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BUSINESS
September 21, 2015 | By Chris Mondics, Inquirer Staff Writer
In early 2012, after plans to raise money through traditional venture capital sources failed to pan out, Silicon Valley entrepreneur Eric Migicovsky and his team at Pebble Technology went in a different direction. They turned to the Internet site Kickstarter and launched one of the early digital crowd-funding campaigns to finance development of an interactive watch that would display email, text messages, stock quotes, and more. Within weeks, Pebble had collected $10.3 million from thousands of Web users who agreed to accept only the promise of a watch in return.
NEWS
September 12, 2015 | By Tricia L. Nadolny, Inquirer Staff Writer
Philadelphia City Council began its fall business Thursday with a host of new proposals that ranged from scrutinizing how the city compensates for damage from water-main breaks to requiring many public bathrooms to give up "Men" and "Women" labels and become gender-neutral. The restroom legislation, which would cover only single-occupant bathrooms and not those with multiple stalls, garnered praise from Mayor Nutter. "This bill, which expands and strengthens gender-identity protections, is an important step in support of our LGBT community and reinforces Philadelphia's role as a leader on LGBT issues across the country," Nutter said in a statement.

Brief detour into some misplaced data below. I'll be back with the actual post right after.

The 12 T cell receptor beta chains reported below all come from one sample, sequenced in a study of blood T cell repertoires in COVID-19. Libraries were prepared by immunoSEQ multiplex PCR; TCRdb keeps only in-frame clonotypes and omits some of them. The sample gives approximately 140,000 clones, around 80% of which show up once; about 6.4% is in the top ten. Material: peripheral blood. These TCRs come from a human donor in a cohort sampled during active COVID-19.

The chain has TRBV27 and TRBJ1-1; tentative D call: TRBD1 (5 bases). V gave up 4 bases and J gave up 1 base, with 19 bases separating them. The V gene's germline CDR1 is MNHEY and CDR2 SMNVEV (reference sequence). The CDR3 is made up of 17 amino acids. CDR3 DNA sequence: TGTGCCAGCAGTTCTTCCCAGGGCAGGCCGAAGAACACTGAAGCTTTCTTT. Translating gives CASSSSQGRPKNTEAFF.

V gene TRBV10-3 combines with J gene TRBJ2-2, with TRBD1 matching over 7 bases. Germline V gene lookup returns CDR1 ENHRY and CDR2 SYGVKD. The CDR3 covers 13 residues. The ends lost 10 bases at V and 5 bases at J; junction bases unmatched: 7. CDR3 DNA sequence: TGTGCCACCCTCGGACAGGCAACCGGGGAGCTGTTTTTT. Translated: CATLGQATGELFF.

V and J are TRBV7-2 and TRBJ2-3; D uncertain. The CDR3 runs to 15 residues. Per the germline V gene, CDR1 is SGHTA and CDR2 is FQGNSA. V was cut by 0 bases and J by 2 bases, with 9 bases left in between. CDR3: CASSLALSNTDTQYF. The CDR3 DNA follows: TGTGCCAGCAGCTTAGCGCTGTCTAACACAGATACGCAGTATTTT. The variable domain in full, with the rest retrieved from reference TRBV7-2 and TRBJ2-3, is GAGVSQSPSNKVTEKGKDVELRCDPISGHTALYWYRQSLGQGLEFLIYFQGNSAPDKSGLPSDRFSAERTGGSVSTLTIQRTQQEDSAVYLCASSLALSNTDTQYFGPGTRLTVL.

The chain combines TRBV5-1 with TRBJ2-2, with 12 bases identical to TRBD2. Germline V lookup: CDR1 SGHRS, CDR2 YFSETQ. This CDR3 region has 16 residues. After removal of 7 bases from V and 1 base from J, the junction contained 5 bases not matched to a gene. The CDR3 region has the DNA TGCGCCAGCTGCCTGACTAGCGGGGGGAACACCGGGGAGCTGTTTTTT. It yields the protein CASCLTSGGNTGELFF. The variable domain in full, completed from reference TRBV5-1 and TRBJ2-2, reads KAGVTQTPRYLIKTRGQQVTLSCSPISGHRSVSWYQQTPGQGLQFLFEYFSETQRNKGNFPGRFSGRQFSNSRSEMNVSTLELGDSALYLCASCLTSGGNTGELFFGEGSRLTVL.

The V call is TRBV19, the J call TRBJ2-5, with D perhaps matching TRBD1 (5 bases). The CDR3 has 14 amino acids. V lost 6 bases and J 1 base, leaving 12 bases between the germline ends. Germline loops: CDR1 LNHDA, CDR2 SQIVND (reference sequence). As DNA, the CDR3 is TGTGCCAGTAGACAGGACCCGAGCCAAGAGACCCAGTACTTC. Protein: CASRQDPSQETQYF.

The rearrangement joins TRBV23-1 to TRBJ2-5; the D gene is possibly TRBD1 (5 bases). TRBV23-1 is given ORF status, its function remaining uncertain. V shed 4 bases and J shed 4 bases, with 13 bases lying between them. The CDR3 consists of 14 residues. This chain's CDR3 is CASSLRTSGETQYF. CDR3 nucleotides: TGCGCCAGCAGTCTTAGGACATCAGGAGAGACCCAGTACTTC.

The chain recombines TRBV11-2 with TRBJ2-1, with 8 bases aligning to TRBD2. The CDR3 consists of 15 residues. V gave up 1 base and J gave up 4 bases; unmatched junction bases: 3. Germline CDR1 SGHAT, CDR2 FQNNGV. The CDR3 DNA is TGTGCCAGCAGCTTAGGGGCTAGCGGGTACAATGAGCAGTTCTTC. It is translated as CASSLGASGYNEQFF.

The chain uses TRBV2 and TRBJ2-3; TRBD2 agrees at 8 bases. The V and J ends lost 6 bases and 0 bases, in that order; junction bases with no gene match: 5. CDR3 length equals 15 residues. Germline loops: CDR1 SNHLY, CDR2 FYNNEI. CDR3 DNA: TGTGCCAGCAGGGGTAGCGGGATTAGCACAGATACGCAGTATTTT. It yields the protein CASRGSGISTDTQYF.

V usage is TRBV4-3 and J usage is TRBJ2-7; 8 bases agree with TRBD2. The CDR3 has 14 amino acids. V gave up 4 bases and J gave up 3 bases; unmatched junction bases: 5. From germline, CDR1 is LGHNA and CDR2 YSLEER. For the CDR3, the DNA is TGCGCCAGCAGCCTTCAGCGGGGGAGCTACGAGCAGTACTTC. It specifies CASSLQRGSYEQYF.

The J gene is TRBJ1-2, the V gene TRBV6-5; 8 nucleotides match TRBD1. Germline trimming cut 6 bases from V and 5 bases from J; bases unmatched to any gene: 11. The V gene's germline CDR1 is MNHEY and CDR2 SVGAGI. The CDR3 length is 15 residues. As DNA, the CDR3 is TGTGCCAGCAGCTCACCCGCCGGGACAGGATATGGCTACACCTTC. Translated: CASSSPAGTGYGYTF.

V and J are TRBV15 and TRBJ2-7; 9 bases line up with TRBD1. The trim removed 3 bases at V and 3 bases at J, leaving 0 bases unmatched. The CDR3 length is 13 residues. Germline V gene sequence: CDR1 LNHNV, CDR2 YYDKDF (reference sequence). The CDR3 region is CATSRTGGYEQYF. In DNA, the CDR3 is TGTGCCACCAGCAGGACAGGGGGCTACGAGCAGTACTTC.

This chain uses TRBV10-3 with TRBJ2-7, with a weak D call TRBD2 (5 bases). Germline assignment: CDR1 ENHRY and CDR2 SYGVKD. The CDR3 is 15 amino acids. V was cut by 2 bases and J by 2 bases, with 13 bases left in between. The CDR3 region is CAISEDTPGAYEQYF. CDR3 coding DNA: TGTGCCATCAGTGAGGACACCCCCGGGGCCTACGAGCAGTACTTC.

NEWS
September 12, 2015 | By Chris Palmer, Inquirer Staff Writer
It's the quiet days when the pain surfaces for Ellen Saracini, the family milestones that sting without her late husband, pilot Victor Saracini. Birthdays. Graduations. Her daughters' first kisses. Their proms. Fourteen years after Victor's United Airlines plane was hijacked and flown into the World Trade Center's South Tower, Saracini has learned that those occasions can be harder than the memorial-filled, nationally marked anniversary of his death. "This is your hard day," her daughter once told an interviewer about reliving 9/11 each year.
NEWS
September 10, 2015 | BY DANA DiFILIPPO & SOLOMON LEACH, Daily News Staff Writers difilid@phillynews.com, 215-854-5934